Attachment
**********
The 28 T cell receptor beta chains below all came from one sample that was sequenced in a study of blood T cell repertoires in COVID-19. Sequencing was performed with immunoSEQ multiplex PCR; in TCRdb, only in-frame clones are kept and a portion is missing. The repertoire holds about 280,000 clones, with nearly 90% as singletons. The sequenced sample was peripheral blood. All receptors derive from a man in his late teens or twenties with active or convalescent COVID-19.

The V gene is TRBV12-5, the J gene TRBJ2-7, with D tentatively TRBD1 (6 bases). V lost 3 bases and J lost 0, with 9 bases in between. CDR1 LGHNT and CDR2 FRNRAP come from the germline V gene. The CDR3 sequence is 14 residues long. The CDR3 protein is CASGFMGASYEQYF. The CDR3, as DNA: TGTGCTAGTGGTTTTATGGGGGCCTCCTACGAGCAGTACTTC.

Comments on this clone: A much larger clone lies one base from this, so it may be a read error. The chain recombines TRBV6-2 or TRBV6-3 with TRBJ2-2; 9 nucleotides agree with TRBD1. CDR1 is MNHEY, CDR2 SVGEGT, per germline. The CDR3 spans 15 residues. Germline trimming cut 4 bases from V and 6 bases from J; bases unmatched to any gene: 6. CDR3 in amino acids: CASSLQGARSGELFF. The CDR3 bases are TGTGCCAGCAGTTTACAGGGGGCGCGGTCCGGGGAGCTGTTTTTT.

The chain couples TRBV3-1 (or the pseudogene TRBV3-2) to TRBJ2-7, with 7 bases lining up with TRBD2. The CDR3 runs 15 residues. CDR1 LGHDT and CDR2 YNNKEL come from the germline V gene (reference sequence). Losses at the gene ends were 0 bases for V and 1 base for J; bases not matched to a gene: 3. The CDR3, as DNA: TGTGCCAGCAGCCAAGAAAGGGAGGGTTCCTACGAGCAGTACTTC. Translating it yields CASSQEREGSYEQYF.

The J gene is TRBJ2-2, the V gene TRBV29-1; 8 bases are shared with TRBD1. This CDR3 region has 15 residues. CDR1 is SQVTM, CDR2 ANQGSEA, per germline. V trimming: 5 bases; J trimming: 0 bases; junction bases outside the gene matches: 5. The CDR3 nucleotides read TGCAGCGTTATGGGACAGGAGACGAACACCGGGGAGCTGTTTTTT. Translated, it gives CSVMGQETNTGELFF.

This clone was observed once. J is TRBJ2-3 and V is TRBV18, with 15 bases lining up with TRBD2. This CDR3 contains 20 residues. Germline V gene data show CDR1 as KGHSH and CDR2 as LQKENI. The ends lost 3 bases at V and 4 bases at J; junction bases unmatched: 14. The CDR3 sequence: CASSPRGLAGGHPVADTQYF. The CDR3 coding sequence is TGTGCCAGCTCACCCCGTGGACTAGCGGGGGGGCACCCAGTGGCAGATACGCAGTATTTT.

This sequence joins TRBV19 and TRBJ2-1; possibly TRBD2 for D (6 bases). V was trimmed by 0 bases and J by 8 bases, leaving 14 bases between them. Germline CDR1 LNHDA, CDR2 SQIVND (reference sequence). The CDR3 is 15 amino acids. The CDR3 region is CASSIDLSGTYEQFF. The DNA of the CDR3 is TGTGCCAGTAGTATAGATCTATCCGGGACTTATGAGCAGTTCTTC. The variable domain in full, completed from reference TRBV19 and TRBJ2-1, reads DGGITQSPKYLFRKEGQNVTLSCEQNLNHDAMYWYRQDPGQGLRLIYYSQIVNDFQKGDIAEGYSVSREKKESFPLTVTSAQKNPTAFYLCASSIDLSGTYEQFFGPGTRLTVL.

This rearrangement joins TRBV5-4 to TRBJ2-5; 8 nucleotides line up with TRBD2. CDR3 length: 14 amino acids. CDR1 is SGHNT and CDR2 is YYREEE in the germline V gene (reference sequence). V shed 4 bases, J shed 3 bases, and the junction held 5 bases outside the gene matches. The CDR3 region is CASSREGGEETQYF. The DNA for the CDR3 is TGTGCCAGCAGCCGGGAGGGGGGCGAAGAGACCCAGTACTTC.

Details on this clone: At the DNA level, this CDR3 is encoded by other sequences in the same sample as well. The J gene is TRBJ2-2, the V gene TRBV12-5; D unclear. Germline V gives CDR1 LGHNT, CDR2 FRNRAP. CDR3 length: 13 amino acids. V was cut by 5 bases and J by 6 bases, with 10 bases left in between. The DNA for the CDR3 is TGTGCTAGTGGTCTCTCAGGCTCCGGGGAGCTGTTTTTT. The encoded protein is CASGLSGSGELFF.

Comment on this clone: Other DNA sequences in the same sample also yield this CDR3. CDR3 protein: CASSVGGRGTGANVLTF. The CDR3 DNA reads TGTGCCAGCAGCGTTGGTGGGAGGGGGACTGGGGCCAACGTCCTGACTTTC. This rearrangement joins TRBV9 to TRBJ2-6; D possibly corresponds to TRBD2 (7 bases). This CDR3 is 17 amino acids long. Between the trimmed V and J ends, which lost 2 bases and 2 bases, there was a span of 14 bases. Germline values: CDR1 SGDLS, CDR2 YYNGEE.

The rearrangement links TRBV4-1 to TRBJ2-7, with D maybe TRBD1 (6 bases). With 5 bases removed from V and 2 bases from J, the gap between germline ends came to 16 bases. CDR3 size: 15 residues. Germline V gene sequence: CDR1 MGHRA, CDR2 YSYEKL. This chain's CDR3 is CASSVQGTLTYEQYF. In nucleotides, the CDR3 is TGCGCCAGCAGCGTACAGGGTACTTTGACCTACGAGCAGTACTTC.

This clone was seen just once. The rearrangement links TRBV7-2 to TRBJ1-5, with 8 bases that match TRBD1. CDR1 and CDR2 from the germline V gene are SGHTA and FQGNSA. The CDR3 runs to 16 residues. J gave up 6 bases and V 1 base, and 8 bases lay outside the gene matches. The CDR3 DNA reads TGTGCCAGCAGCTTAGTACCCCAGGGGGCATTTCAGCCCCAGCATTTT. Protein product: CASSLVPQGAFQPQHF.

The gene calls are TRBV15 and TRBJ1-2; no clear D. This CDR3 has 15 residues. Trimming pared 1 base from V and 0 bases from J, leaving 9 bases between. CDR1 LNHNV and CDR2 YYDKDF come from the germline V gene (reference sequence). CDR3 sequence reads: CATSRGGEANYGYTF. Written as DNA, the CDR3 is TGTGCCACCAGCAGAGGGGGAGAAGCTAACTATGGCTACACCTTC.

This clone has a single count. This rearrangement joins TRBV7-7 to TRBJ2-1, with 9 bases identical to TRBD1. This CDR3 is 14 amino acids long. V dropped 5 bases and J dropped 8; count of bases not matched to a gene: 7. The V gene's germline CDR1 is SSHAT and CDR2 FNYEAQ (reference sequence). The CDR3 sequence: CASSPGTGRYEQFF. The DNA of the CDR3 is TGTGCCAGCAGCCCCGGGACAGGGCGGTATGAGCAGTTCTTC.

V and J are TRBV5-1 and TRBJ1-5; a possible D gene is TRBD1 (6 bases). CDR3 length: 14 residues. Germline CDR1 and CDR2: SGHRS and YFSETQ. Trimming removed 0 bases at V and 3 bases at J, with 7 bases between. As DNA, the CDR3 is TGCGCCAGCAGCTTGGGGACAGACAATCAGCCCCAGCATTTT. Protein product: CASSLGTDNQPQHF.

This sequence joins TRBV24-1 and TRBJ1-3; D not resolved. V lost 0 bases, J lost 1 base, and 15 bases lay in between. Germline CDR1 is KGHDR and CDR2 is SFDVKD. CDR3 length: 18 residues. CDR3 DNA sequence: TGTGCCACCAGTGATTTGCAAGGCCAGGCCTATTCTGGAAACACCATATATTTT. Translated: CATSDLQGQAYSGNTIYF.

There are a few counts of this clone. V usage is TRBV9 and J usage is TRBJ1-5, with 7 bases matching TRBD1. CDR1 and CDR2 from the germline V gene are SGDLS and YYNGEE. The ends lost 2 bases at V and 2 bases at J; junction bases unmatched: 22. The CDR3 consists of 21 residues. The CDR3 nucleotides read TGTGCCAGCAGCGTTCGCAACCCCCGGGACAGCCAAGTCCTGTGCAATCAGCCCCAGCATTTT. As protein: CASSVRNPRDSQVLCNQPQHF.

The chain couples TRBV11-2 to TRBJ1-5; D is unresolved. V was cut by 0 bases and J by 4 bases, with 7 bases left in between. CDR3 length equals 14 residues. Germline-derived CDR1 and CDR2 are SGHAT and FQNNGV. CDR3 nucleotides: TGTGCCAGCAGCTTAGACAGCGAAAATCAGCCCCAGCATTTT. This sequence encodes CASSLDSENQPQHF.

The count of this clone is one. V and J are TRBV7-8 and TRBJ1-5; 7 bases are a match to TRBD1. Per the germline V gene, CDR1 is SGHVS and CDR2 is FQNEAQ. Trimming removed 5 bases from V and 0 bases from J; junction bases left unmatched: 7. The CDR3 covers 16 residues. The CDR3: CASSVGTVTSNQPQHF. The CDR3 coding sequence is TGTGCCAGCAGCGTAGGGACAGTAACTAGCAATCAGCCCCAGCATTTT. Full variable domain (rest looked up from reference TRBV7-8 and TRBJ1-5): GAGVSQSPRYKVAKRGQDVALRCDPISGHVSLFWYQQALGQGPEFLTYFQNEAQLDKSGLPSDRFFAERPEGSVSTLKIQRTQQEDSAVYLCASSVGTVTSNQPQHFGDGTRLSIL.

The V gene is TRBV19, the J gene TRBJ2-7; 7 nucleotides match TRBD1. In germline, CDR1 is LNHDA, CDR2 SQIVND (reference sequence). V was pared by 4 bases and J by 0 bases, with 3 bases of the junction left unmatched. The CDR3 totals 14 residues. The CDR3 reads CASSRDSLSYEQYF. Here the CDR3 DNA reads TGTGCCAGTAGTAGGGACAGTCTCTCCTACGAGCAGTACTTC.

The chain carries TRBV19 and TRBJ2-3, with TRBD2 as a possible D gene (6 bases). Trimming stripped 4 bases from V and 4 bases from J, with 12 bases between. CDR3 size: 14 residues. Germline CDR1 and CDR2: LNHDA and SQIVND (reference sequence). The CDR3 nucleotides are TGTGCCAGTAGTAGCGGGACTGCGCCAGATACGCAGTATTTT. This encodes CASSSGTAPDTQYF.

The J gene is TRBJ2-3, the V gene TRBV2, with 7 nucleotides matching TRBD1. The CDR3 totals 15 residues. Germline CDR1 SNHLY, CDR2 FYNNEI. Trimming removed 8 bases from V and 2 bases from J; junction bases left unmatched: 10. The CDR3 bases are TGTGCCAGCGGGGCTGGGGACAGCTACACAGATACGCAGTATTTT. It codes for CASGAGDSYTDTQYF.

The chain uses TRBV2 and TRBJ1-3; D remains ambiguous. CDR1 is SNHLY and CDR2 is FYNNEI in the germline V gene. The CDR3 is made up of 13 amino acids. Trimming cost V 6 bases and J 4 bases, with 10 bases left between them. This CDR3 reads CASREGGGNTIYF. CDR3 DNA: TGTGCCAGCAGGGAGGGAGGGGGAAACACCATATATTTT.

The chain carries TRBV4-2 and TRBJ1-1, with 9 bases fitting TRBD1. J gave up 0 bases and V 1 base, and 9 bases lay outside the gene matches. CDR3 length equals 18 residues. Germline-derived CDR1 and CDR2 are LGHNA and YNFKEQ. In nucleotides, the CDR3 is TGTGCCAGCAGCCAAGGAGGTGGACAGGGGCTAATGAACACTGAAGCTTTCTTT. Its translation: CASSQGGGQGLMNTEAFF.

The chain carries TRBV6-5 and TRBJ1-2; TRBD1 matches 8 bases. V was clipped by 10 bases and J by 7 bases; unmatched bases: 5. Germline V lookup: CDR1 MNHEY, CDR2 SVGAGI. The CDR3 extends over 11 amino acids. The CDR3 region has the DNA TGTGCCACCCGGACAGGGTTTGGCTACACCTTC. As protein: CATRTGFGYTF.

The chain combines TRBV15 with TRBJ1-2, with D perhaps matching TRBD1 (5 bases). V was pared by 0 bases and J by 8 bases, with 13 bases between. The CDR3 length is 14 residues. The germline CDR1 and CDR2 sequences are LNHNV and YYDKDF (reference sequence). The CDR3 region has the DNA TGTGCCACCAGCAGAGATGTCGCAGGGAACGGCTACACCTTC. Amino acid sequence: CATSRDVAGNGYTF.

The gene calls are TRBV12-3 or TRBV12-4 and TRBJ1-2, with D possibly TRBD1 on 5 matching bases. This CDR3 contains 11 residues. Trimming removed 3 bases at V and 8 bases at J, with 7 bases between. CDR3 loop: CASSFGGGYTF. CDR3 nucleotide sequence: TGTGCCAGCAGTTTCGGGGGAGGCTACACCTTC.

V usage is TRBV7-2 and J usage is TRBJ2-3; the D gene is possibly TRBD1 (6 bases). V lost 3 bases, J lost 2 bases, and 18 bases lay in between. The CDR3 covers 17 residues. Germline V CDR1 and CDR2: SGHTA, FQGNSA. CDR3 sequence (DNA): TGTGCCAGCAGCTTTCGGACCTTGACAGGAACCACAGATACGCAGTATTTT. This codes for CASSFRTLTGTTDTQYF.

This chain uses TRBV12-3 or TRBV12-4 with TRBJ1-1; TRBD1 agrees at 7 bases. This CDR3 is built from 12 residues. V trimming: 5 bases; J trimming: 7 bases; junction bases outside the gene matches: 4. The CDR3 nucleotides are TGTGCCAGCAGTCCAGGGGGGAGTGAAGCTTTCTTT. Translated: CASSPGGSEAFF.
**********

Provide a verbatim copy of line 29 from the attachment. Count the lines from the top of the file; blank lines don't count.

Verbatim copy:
This chain uses TRBV12-3 or TRBV12-4 with TRBJ1-1; TRBD1 agrees at 7 bases. This CDR3 is built from 12 residues. V trimming: 5 bases; J trimming: 7 bases; junction bases outside the gene matches: 4. The CDR3 nucleotides are TGTGCCAGCAGTCCAGGGGGGAGTGAAGCTTTCTTT. Translated: CASSPGGSEAFF.